A feminist approach to fighting global poverty
Feminist development politics aims to fundamentally change the structures that push women and marginalized groups into poverty. The development of social security systems can concretely contribute to this.
In the course of the coronavirus pandemic and Russia’s war of aggression against Ukraine, material inequalities have worsened and poverty and hunger have risen again around the world. In addition, there are the droughts and other extreme weather events caused by the climate crisis, which will repeatedly place new burdens, especially on lower-income sections of the population in countries of the Global South.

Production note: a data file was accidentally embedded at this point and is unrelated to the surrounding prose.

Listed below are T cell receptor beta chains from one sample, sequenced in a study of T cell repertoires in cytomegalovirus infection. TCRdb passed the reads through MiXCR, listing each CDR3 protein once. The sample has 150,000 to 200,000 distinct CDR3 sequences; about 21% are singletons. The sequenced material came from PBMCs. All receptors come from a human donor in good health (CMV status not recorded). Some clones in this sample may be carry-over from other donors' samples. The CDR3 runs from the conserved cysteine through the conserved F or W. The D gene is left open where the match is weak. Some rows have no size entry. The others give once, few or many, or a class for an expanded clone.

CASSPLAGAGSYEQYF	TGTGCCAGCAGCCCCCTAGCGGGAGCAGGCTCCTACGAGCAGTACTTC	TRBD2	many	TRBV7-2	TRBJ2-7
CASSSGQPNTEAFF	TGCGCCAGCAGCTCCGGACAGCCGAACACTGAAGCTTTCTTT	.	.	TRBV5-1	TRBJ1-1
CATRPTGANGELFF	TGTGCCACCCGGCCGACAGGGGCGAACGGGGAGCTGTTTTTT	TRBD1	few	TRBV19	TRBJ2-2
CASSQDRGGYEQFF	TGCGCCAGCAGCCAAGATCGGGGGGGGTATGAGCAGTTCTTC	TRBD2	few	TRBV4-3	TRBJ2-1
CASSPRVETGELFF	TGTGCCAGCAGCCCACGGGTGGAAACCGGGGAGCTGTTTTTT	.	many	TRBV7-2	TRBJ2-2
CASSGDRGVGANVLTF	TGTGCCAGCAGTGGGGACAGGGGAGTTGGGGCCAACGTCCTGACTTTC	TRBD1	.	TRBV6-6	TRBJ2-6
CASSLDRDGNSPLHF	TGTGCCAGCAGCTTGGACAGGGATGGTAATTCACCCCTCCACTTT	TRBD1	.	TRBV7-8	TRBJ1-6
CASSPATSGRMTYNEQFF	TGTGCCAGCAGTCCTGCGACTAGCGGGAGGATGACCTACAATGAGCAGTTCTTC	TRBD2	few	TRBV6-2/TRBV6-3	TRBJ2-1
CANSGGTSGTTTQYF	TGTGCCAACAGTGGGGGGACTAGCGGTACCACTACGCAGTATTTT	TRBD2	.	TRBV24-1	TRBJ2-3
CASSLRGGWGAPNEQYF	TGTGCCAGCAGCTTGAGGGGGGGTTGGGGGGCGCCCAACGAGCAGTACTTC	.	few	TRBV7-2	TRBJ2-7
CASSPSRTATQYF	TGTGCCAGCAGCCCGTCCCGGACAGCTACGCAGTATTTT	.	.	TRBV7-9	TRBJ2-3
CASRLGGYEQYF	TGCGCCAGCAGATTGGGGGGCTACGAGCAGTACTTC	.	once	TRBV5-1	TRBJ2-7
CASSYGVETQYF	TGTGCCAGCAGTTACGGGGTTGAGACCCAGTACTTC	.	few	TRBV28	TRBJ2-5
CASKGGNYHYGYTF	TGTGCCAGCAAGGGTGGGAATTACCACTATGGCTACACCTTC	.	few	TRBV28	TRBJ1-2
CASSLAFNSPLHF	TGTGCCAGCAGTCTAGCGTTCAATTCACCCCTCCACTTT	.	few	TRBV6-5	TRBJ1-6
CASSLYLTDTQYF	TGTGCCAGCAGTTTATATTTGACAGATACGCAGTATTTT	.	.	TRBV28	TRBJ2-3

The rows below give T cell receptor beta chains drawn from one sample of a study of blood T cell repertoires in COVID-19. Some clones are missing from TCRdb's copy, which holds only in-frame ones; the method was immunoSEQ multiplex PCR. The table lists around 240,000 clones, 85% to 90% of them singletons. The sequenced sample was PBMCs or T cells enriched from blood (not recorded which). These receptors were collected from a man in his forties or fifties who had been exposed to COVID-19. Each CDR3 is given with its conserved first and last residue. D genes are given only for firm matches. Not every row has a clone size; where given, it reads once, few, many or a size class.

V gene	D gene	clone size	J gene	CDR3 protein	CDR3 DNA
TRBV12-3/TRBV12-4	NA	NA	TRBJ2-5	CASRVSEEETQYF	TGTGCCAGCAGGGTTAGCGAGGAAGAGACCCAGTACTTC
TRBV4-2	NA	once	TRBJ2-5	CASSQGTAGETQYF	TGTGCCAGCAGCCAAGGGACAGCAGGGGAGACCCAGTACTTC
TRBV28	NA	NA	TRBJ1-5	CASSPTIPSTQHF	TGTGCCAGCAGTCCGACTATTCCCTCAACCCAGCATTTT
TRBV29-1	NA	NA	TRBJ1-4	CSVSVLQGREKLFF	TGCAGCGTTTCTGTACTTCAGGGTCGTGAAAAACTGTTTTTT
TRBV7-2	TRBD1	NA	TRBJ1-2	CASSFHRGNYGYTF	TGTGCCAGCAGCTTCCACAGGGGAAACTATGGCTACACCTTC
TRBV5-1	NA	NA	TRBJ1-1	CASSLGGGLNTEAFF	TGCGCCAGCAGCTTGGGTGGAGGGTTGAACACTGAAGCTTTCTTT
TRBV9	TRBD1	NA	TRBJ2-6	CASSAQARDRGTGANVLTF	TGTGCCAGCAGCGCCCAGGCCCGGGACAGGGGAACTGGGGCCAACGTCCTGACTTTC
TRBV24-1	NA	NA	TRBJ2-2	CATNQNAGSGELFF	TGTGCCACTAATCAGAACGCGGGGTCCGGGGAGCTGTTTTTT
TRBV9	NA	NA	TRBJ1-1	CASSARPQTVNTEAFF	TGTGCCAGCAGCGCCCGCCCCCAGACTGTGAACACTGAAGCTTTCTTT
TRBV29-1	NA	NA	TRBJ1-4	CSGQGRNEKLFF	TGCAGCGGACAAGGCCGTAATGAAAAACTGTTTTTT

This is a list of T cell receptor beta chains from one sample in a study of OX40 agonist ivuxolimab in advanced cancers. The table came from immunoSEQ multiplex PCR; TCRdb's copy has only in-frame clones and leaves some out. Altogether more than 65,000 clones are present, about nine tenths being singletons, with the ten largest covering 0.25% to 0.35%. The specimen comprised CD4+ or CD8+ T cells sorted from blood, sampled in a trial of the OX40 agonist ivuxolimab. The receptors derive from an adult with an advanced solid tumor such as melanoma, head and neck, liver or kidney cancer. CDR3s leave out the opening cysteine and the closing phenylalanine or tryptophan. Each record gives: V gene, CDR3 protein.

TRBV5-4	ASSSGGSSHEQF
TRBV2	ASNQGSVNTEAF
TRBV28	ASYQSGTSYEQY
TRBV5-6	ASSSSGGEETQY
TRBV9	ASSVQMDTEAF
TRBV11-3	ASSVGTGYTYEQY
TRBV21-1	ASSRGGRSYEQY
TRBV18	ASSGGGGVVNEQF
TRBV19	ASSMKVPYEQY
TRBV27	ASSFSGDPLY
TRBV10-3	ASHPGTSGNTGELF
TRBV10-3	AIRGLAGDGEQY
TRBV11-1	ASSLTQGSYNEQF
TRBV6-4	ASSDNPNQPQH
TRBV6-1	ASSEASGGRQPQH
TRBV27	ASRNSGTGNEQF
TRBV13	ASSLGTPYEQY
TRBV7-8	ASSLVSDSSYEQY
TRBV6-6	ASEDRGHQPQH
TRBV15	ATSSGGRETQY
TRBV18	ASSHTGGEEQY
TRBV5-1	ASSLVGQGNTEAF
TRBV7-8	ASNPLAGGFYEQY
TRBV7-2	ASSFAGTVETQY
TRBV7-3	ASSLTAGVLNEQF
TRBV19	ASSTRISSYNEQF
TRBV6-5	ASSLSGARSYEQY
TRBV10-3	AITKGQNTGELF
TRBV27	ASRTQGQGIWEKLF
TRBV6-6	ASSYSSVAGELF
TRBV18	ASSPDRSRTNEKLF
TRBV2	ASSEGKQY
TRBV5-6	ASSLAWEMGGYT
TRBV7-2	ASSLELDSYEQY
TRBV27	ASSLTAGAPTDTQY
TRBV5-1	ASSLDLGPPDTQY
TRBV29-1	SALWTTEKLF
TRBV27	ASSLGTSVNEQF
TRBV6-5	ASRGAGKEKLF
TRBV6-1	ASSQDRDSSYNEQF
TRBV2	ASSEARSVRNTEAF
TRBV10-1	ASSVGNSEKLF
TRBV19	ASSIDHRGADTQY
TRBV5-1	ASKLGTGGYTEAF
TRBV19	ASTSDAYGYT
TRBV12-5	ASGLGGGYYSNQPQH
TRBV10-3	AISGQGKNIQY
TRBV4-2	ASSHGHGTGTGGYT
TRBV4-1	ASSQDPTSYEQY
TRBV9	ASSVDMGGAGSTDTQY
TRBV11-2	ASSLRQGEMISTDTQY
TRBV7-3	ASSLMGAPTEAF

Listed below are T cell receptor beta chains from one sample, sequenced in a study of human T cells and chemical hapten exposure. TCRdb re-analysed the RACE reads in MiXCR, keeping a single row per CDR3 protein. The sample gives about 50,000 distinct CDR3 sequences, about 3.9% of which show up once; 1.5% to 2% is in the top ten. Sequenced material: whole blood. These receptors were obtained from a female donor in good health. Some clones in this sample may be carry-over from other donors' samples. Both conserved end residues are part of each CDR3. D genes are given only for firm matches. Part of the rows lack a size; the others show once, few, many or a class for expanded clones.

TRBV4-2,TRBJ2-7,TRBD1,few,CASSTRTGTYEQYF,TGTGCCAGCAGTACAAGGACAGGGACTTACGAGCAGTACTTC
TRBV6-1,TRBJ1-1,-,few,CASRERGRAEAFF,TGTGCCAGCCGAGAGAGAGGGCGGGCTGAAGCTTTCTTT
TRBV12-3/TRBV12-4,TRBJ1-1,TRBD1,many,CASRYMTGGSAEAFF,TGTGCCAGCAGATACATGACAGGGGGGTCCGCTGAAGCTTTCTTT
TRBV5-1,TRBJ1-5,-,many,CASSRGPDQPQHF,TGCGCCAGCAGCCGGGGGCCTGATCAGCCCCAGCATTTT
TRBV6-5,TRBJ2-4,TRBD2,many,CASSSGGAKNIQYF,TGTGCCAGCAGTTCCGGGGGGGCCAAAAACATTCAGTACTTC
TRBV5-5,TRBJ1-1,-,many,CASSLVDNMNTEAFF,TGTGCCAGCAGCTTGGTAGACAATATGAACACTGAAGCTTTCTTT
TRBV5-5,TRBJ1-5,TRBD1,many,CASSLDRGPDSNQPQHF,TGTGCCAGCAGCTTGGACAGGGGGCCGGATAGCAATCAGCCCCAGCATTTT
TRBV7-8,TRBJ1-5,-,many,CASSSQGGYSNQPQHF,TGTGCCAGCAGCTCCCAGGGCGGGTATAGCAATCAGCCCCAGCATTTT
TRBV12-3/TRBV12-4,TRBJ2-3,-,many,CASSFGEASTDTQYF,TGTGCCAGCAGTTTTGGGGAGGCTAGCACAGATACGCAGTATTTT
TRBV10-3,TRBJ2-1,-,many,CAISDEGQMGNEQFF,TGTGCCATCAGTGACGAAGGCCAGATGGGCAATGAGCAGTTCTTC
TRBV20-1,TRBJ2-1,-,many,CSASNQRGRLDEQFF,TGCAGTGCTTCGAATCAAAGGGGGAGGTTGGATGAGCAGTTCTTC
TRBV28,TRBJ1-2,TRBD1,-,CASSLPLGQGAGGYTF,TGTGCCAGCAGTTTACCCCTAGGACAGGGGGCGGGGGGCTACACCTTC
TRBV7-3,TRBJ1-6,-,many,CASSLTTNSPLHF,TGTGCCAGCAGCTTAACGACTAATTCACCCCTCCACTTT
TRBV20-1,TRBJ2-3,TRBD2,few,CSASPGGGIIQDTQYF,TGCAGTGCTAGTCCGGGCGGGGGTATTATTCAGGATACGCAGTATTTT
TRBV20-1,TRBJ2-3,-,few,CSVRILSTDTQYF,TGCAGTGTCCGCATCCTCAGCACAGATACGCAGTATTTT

During this time, the global community must not forget its promise made in the 2030 Agenda: End poverty in all its forms, everywhere (SDG 1). People who fall into poverty face many risks, such as food insecurity, poor health or social tensions. These risks can be significantly reduced when people are socially protected. In addition to education and labor market programs, the development of social security systems is therefore one of the most important instruments in the fight against poverty. Social security systems include all measures that protect people from individual and collective risks of poverty. Typical instruments are social security (for example, unemployment, health insurance or pensions) and social assistance programs (cash transfers are often used in the Global South). In its strategy document “Feminist Development Policy” published in March, the Federal Ministry for Economic Cooperation and Development (BMZ) also sets itself the goal of establishing social security systems, with a particular focus on ensuring that women have equal access to access to these systems.